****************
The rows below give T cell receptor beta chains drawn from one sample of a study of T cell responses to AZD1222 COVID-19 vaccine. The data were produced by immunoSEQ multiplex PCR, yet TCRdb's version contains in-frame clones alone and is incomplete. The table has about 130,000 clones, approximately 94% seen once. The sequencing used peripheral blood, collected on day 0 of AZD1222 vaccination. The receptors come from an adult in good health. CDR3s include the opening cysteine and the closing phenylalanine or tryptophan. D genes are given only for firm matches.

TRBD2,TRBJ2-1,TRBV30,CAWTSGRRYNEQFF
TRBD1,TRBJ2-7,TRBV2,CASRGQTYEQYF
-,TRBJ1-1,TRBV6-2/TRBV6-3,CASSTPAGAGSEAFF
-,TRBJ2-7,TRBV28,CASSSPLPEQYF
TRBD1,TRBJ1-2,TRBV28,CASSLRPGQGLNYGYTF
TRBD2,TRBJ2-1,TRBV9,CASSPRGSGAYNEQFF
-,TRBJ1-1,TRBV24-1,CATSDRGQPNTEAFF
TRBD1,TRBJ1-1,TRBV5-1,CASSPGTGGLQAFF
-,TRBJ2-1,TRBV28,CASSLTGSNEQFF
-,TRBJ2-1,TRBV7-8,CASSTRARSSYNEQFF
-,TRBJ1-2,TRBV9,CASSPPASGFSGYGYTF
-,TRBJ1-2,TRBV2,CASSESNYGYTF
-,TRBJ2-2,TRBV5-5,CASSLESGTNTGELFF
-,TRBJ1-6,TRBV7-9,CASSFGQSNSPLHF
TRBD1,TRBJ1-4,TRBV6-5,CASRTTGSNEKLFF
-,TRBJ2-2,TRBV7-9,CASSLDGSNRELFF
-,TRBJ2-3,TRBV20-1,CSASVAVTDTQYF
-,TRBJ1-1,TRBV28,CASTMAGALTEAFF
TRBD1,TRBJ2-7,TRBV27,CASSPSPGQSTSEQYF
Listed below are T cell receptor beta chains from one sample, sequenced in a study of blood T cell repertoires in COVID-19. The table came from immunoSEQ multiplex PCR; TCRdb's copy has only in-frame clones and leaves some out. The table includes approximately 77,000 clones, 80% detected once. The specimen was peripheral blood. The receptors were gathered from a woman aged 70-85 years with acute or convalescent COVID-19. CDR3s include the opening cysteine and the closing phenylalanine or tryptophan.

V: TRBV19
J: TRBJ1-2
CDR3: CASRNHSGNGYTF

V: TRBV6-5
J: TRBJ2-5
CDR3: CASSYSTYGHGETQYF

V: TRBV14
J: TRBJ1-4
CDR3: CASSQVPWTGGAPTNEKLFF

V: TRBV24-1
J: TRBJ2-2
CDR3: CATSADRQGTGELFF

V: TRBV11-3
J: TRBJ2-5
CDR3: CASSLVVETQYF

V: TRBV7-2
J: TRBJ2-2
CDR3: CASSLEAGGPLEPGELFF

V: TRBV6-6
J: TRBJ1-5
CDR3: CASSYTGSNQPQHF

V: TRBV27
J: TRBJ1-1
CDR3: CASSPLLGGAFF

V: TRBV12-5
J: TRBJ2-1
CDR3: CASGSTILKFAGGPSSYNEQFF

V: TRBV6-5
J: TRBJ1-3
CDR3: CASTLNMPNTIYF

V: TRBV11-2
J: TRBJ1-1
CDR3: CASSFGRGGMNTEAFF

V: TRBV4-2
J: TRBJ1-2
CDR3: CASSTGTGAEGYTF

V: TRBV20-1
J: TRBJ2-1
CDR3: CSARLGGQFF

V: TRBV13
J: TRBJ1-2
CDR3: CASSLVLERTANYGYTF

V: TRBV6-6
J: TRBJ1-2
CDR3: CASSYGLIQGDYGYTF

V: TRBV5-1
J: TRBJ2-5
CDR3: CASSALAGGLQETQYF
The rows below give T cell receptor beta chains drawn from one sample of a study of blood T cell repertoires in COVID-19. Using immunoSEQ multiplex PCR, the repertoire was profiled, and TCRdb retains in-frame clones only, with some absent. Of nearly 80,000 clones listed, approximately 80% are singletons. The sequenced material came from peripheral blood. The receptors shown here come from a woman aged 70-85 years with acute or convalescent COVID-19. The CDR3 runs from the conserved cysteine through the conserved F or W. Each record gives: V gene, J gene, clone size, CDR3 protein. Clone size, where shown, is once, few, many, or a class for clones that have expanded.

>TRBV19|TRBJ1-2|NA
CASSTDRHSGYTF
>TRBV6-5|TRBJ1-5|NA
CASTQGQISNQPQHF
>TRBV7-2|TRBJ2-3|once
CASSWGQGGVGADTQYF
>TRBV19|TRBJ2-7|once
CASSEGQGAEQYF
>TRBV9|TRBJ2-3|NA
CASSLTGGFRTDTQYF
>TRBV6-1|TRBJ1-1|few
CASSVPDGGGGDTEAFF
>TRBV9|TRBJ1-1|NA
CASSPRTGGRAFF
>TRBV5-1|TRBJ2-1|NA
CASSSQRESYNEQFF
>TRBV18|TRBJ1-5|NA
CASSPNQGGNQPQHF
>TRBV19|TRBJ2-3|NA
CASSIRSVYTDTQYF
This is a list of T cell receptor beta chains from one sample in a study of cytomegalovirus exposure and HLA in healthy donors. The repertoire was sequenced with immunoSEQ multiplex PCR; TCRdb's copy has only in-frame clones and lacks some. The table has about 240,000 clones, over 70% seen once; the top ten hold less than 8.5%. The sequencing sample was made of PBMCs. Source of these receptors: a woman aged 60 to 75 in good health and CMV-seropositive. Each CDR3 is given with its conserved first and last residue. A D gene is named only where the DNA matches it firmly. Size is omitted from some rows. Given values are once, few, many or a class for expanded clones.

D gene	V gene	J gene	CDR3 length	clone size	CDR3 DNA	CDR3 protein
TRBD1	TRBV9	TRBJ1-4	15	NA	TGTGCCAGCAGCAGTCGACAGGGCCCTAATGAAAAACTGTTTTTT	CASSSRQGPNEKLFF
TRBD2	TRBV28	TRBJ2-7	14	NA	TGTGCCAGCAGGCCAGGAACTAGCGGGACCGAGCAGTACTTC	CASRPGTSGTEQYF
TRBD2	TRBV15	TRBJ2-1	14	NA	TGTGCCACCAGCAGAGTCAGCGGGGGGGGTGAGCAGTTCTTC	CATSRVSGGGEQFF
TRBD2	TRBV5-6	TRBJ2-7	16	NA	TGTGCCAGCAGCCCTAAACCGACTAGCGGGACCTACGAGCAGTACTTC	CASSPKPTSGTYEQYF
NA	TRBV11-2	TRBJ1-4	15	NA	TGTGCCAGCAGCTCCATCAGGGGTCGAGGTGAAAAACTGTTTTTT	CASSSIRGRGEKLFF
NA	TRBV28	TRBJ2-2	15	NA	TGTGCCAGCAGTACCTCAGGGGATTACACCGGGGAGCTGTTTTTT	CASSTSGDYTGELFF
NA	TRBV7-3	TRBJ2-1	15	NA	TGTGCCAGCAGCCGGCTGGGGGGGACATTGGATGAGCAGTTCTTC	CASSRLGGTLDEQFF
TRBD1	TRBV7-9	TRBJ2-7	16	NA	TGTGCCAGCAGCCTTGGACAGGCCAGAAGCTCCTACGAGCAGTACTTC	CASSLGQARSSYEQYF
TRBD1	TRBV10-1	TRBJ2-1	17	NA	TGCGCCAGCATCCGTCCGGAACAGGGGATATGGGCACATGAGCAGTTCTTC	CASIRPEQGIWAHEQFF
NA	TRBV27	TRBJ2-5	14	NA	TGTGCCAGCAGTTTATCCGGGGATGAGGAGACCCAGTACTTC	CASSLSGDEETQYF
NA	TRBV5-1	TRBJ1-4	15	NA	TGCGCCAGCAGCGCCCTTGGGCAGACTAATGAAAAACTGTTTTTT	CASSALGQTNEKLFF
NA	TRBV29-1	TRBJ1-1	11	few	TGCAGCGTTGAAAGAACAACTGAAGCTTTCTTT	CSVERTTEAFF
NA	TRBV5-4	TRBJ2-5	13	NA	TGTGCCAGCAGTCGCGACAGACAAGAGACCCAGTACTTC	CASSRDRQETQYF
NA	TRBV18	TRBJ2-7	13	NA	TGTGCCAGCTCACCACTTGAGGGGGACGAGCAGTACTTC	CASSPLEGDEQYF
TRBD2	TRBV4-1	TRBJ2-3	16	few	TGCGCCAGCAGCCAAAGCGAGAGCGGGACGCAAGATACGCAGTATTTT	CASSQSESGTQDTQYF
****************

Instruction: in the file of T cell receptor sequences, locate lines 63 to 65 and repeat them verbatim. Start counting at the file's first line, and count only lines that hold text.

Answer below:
CDR3: CASSLVLERTANYGYTF

V: TRBV6-6
J: TRBJ1-2